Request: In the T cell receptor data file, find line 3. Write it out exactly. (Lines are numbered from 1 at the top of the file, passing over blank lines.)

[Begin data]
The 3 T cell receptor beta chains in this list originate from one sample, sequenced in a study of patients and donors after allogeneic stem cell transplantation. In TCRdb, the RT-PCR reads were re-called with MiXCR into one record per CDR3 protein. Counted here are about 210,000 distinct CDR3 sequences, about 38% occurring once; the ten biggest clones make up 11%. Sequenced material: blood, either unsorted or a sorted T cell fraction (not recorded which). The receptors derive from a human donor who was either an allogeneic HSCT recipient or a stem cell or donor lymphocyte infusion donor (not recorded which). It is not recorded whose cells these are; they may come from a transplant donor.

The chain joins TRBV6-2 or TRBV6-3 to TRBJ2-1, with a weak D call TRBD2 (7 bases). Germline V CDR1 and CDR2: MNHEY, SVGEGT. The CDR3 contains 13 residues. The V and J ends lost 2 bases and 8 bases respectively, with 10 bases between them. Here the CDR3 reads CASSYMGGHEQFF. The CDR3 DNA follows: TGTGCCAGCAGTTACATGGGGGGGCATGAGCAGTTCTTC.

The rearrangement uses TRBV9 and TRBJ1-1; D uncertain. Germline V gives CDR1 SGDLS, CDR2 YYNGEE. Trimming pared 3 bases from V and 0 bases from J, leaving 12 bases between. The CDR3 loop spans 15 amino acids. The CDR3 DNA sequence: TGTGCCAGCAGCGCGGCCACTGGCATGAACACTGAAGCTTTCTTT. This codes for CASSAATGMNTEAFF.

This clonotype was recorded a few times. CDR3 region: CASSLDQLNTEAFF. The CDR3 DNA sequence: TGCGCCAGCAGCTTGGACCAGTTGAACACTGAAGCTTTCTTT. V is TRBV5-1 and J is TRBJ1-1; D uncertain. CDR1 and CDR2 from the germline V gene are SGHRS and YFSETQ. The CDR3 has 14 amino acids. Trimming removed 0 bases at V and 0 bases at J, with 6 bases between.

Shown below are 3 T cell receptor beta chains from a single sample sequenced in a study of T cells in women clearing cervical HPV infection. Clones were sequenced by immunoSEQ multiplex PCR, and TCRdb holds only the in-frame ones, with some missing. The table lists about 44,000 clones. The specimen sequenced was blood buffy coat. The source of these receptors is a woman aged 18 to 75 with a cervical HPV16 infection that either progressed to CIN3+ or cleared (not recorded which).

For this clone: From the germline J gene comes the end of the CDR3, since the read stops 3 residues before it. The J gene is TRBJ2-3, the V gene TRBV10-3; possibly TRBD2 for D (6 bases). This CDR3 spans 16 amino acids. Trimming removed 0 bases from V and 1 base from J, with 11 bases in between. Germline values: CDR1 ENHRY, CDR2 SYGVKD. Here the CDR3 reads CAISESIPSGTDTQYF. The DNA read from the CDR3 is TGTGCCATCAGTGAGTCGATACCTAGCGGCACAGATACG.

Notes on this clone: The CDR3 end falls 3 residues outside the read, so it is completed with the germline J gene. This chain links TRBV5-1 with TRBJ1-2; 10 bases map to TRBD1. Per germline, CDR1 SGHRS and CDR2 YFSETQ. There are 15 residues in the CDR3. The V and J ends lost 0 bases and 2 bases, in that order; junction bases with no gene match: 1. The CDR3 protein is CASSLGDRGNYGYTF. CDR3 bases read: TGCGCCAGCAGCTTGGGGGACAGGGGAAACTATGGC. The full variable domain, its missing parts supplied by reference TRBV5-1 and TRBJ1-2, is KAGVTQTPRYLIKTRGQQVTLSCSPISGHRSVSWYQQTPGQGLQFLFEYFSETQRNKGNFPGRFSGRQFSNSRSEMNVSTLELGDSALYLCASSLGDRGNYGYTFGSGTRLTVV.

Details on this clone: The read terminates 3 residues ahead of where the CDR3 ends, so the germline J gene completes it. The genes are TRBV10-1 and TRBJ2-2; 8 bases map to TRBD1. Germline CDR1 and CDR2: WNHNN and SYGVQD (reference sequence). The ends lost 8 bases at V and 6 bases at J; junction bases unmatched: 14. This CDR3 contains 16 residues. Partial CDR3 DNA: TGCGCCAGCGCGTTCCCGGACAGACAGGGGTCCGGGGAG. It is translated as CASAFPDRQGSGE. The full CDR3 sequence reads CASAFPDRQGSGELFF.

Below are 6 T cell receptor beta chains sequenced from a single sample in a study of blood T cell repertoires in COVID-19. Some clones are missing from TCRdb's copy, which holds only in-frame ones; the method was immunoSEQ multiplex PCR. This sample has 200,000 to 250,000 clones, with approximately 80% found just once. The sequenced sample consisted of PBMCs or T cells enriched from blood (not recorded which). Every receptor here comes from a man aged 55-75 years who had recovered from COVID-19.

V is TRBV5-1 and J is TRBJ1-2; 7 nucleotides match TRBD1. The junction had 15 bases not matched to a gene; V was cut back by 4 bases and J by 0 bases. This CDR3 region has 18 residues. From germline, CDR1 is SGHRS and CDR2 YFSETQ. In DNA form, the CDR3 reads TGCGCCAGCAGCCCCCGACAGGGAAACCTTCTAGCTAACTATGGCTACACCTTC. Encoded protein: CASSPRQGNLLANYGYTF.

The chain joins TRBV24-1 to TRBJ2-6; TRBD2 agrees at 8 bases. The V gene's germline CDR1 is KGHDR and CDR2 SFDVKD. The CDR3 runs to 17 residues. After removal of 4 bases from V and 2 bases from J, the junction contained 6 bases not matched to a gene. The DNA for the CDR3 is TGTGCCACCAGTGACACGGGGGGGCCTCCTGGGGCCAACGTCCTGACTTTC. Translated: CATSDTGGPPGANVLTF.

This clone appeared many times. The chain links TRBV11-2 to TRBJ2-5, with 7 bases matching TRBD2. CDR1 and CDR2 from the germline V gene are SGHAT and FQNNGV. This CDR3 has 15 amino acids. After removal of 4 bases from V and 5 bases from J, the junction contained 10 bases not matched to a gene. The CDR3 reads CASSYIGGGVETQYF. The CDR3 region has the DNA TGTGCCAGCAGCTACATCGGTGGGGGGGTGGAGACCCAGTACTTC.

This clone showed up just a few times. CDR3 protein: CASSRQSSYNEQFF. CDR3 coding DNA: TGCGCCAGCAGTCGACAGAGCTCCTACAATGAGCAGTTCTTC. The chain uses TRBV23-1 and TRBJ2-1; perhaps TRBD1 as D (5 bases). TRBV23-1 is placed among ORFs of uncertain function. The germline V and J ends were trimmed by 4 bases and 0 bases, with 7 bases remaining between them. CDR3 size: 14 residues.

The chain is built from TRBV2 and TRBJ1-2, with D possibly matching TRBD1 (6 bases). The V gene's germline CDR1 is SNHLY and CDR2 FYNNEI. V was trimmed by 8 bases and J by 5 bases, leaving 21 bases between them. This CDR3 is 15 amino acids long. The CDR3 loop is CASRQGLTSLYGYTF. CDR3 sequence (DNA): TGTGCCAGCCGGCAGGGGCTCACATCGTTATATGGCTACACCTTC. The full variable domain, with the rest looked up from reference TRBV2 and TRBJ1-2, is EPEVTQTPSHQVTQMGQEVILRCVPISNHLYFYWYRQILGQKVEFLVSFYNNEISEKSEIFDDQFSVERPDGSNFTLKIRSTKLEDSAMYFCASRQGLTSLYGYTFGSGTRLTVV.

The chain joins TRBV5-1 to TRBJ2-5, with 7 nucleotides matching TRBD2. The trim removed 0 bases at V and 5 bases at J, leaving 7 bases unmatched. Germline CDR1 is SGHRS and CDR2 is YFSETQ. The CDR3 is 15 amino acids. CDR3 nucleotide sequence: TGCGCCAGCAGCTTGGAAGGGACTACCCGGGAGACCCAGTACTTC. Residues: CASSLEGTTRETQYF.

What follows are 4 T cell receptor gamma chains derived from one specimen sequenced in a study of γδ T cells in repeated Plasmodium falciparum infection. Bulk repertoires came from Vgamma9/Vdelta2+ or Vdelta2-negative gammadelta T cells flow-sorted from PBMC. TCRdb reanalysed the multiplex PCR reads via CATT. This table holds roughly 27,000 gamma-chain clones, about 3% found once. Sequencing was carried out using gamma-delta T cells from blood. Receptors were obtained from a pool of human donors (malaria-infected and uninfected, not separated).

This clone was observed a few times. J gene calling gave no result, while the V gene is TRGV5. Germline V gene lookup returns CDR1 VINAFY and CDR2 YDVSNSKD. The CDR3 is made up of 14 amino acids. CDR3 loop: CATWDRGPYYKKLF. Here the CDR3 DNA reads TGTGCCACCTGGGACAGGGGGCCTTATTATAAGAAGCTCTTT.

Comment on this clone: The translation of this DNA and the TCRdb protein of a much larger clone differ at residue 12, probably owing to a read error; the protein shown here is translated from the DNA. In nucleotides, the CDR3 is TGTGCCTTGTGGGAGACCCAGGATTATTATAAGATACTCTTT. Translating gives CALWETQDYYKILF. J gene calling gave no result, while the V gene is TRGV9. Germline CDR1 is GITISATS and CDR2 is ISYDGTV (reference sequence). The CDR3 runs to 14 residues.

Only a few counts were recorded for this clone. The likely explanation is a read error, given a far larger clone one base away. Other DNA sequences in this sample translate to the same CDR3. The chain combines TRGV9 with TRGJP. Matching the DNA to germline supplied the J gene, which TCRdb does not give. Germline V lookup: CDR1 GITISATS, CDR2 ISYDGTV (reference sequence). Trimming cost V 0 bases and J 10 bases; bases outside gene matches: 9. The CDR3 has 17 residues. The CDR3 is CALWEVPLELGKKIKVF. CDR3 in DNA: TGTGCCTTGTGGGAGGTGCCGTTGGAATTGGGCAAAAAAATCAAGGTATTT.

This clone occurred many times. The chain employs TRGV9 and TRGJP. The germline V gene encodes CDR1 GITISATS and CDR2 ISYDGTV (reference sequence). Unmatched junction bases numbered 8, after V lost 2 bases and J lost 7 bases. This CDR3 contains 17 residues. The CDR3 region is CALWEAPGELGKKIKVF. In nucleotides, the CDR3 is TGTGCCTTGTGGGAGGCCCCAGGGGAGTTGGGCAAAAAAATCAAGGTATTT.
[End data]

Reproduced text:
The rearrangement uses TRBV9 and TRBJ1-1; D uncertain. Germline V gives CDR1 SGDLS, CDR2 YYNGEE. Trimming pared 3 bases from V and 0 bases from J, leaving 12 bases between. The CDR3 loop spans 15 amino acids. The CDR3 DNA sequence: TGTGCCAGCAGCGCGGCCACTGGCATGAACACTGAAGCTTTCTTT. This codes for CASSAATGMNTEAFF.